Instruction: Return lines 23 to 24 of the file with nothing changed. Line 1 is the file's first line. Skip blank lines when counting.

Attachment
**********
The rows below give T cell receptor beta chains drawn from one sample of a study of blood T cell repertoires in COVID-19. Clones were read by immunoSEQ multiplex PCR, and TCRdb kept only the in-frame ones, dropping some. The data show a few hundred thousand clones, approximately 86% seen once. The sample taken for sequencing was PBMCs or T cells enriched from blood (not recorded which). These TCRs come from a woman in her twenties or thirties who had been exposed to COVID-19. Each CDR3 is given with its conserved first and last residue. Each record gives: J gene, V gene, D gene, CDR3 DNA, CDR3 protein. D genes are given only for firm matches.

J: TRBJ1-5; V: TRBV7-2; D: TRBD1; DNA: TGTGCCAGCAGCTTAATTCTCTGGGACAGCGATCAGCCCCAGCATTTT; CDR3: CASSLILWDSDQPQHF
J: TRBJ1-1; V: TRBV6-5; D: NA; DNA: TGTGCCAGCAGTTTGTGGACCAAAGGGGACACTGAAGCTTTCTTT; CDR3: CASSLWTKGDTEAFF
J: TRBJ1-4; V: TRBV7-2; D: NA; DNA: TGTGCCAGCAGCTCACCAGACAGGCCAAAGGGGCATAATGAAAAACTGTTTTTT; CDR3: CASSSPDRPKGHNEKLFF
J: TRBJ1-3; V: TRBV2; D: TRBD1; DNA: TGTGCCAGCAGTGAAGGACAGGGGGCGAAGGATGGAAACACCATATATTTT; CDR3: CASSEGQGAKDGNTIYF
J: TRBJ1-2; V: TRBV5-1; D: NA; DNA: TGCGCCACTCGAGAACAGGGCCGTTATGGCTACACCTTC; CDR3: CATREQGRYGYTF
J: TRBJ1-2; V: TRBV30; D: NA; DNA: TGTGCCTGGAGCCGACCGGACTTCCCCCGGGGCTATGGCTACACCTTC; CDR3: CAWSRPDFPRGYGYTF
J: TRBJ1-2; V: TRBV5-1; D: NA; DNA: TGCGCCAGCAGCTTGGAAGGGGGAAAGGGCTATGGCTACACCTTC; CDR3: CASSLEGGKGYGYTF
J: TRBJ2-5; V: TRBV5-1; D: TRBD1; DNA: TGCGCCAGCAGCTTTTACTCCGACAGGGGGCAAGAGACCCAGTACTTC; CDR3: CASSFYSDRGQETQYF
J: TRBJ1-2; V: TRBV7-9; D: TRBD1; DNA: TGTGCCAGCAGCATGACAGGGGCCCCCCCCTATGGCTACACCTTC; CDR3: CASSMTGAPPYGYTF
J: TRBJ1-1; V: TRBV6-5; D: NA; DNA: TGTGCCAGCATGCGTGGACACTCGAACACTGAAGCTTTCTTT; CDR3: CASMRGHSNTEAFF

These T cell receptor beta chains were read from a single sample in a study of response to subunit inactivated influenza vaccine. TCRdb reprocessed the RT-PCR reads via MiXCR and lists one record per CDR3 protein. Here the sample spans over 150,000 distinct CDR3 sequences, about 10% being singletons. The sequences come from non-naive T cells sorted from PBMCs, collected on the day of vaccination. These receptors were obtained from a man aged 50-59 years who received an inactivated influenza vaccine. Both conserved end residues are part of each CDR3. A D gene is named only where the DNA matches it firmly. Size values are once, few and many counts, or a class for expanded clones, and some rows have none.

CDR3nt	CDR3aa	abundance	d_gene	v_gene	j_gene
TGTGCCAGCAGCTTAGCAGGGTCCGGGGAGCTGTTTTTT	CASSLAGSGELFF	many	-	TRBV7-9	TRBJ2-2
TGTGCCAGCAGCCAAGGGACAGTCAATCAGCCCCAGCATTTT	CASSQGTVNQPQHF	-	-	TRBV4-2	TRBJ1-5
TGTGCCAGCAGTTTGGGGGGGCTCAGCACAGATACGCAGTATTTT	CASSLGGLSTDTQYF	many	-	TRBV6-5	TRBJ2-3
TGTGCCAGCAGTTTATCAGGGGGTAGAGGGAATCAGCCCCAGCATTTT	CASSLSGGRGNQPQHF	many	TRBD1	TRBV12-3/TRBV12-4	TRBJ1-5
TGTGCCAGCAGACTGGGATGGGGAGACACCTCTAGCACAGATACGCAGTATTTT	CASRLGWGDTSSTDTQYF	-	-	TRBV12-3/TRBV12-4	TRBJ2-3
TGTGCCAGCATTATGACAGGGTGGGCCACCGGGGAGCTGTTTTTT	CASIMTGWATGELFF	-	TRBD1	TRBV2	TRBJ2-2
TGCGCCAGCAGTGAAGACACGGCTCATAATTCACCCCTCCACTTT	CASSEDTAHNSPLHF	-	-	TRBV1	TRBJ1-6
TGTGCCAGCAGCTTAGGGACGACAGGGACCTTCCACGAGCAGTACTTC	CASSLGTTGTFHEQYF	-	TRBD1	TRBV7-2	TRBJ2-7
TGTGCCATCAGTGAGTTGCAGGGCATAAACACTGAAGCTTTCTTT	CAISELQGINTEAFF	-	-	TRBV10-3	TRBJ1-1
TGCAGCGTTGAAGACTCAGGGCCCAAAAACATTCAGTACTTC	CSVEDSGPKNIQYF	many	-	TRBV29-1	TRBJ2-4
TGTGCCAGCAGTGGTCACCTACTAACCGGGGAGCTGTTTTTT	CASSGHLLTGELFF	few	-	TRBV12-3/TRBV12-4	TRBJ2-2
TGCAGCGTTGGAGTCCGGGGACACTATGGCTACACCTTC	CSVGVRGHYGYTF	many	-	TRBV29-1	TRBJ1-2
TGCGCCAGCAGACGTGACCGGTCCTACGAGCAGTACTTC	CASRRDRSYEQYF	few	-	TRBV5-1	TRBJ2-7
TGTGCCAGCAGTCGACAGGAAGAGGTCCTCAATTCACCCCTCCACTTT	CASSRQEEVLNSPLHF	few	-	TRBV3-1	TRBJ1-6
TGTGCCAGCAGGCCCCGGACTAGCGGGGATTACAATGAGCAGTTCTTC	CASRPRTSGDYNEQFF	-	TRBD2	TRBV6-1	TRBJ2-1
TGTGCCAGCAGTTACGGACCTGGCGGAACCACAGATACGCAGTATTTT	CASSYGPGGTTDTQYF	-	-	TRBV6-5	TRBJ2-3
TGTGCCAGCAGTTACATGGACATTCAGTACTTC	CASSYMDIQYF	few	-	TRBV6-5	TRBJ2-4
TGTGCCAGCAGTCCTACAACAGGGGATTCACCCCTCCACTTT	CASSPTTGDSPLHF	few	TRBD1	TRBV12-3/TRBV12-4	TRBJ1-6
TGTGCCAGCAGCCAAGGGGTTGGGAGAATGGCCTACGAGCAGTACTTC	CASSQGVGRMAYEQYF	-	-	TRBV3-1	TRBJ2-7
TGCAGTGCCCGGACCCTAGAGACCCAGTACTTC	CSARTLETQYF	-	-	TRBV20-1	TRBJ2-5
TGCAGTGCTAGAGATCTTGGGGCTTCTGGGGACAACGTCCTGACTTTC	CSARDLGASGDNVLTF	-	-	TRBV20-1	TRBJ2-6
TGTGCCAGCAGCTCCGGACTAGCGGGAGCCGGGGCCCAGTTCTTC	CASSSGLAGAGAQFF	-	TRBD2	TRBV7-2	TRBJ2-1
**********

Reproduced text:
TGCAGCGTTGAAGACTCAGGGCCCAAAAACATTCAGTACTTC	CSVEDSGPKNIQYF	many	-	TRBV29-1	TRBJ2-4
TGTGCCAGCAGTGGTCACCTACTAACCGGGGAGCTGTTTTTT	CASSGHLLTGELFF	few	-	TRBV12-3/TRBV12-4	TRBJ2-2